Abbreviations: AD, Alzheimer’s Disease; ADL, activities of daily living; EQ-5D, EuroQol-5 Dimension; GLM, generalized linear model; MMSE, Mini-Mental State Examination; NPI, Neuropsychiatric Inventory; ZBI, Zarit Burden Interview. Note: Δ = change from baseline to 18 months. The changes in outcomes measures from baseline to 18 months were fitted using GLM models with normal distribution with identity link function. All models were adjusted for the core list of covariates. The model is listed as follows: change in outcome measure = baseline outcome measure + change in dependence level + the core list of covariates. The core list of covariates includes AD dementia severity, country, patient age, patient gender, number of comorbidities, baseline ADL total score, caregiver age, caregiver is spouse (yes/no), and caregiver works for pay (yes/no).
Factors Associated with Progressors versus Non-progressors
Results of the logistic regression analysis shown in Figure 3 suggest that several patient baseline factors were significantly predictive of increasing dependence. They included greater cognitive impairment, such that patients with mild or moderate cognitive impairment were less likely than more severely impaired patients to have progressed a minimum of one dependency level over 18 months. However, having higher initial levels of dependence (e.g., level 2 vs. level 1) was associated with less risk of dependence progression over 18 months, as indicated by an odds ratio of 0.27 (95% CI 0.22, 0.33). Other potential predictors of increasing dependency included the patient living with someone else compared to living alone, and having multiple caregivers. Age, education, gender, other comorbidities, neuropsychiatric symptoms, and elevated caregiver burden were not found to be predictive of dependence progression.
*Note that factors with OR<1 indicate less likelihood of dependence progression, those with OR=1 have no association with dependence progression, and those with OR>1 are predictive of dependence progression.
Results of this large, observational cohort of patients with AD dementia at different stages of cognitive impairment reveal the heterogeneity of disease progression when it comes to functional abilities. After 18 months, even those with mild AD dementia required varied levels of support, with almost 60% needing the equivalent of extensive home care services with supervision/assisted living/nursing support and almost 6% the equivalent of nursing home care. As would be expected with AD disease progression, a general upward shift in dependence levels was observed over 18 months for all levels of AD dementia severity. However, individual variation was apparent and common. At all three levels of baseline AD dementia severity (mild, moderate and moderately severe/severe), over an 18-month period between 55% and 60% of AD dementia patients manifested no change or an improvement in dependence while 40% to 45% became more dependent.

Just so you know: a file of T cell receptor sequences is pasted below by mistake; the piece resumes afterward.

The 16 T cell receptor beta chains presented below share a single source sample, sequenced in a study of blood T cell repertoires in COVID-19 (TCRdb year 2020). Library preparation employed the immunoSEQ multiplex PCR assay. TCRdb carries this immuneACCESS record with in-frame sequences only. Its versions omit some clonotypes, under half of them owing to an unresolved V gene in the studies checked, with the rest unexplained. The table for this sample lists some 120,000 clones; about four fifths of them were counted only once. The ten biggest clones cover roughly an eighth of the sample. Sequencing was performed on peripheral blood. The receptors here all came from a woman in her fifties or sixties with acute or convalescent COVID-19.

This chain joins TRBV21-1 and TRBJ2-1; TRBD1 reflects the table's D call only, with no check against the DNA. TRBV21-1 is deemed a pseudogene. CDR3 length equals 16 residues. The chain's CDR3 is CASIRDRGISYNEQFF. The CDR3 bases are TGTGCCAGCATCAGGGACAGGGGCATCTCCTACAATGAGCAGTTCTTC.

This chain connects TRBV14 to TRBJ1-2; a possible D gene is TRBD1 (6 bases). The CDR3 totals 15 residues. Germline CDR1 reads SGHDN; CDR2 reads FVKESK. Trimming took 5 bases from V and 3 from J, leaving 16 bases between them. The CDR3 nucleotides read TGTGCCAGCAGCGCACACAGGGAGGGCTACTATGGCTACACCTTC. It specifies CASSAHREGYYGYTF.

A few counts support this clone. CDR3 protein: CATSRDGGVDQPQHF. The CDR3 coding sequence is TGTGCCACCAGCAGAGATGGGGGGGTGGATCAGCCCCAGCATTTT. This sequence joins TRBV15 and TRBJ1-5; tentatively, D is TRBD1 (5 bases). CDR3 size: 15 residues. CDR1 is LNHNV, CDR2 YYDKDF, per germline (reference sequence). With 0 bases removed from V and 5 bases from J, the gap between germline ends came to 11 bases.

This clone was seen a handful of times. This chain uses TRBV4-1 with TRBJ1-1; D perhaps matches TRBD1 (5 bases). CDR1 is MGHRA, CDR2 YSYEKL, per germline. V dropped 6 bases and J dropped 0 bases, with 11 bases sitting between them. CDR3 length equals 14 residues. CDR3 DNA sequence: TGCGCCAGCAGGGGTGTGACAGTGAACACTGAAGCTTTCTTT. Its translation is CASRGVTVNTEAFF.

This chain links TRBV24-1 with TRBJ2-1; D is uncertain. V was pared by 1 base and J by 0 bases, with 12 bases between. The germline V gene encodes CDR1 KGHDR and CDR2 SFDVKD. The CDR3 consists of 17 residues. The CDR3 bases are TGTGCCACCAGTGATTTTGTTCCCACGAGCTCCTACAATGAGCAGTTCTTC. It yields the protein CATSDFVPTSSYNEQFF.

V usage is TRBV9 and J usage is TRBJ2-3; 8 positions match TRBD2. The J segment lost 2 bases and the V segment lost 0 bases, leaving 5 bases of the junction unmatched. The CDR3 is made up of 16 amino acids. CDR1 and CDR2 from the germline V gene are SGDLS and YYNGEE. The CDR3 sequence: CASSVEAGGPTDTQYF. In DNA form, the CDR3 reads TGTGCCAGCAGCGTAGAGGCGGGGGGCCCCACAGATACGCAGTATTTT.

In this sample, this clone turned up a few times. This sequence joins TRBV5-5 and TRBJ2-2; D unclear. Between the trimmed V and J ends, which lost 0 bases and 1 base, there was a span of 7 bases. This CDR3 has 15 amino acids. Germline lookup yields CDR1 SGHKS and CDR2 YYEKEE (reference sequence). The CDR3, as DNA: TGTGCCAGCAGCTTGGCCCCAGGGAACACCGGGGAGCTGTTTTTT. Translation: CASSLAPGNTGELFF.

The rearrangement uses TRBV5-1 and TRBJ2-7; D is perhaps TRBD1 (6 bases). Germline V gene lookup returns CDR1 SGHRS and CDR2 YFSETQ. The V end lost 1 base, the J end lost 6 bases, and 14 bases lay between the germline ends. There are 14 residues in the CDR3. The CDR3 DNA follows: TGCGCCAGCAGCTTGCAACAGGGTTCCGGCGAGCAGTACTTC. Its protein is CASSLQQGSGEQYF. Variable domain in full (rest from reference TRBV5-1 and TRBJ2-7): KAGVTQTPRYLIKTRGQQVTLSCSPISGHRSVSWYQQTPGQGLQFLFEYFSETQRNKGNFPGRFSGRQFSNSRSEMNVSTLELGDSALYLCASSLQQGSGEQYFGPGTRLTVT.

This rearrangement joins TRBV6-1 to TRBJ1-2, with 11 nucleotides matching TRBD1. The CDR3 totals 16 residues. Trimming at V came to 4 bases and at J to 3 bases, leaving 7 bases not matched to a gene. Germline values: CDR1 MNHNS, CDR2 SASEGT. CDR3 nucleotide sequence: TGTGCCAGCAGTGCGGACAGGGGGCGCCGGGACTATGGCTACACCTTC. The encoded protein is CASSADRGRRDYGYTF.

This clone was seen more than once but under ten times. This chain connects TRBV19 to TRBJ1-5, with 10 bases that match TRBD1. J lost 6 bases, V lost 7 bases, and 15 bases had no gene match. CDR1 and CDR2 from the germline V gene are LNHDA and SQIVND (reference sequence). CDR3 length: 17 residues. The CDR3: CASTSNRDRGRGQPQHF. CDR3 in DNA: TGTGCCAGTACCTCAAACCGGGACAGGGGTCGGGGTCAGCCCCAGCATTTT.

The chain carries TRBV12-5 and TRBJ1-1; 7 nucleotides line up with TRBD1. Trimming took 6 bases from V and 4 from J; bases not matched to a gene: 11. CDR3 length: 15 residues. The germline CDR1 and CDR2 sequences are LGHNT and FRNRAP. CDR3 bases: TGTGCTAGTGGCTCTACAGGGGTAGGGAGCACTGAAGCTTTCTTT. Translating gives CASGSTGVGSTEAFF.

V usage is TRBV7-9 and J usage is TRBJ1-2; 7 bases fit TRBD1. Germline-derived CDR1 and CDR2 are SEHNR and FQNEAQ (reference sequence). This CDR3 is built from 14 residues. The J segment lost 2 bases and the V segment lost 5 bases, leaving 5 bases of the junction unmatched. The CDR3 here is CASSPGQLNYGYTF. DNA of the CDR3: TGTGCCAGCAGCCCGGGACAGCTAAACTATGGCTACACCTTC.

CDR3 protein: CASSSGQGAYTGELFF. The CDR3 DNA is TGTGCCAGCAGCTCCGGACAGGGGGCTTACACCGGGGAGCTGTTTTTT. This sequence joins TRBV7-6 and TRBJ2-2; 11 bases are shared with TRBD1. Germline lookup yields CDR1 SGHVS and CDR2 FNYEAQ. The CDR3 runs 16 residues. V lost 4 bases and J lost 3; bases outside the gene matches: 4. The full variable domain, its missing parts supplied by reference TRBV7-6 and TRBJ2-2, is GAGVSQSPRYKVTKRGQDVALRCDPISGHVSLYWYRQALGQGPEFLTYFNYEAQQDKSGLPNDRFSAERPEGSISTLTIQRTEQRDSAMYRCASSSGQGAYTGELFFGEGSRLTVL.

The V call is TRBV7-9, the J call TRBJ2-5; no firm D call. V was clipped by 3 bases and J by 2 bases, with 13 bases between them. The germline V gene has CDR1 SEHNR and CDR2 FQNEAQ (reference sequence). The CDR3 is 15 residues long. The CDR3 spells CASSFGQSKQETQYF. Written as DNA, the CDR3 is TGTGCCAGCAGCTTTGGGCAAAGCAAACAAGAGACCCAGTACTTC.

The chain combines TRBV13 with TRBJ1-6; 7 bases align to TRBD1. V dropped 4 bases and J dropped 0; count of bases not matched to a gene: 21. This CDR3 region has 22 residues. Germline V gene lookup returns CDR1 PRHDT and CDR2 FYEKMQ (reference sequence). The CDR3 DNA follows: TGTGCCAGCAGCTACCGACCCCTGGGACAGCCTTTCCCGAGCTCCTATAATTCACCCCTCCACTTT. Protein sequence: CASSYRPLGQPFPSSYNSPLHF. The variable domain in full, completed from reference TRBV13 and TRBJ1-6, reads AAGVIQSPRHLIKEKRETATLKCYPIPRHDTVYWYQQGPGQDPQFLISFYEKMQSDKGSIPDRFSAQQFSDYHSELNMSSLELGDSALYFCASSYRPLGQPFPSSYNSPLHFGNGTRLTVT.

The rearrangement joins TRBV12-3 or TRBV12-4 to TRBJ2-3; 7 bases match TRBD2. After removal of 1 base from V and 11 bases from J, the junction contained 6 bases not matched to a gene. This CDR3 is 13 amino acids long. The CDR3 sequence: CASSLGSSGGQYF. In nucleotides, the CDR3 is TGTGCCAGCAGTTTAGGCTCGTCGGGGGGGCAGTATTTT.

Identifying early in their disease those AD dementia patients who will manifest functional deficits and require assistance is critical for patients, family members, and healthcare systems. Having identified progressors and non-progressors in our cohort, we then went back to baseline data to examine possible early differentiating factors. Interestingly, no differences were seen between progressors and non-progressors in cognition (MMSE scores) or behavioral symptoms, tendency to fall, whether they were receiving treatment, or caregiver characteristics. With logistic regression we identified baseline factors associated with dependence progression, including greater cognitive impairment, having multiple caregivers, and living with another person. Conversely, having higher initial levels of dependence was associated with less risk of dependence progression. These seemingly contradictory findings may be explained by disease and/or measurement issues. The association between greater cognitive impairment at baseline and higher likelihood of increased dependence is consistent with prior research showing a pattern of cognitive decline preceding functional decline (25). The present analyses are also consistent with the expectation that higher dependence levels should be associated with other indicators of functional impairment, as evidenced by the finding that progressors were more likely to have multiple caregivers or live with another person. However, the categorical nature of dependence levels means that those at higher levels of dependence at baseline may not be as likely to progress due to ceiling effects.
A change of one dependence level can have practical consequences. For example, we estimate that a patient who declines one level in dependence requires 40 more hours of caregiving time per month, and incurs €35.85 per month more in medical costs and €299.57 per month more in total societal costs. Recently, Darba and Kaskens (9) used the DS to evaluate 343 patients with AD dementia in Spain. They found that with each additional 1-point increase in DS, there was a 13.5% increase in direct medical care costs, a 25.3% increase in social care costs, and a 214.7% increase in informal care costs over 6 months. These data highlight the social and economic ramifications of deteriorating independence.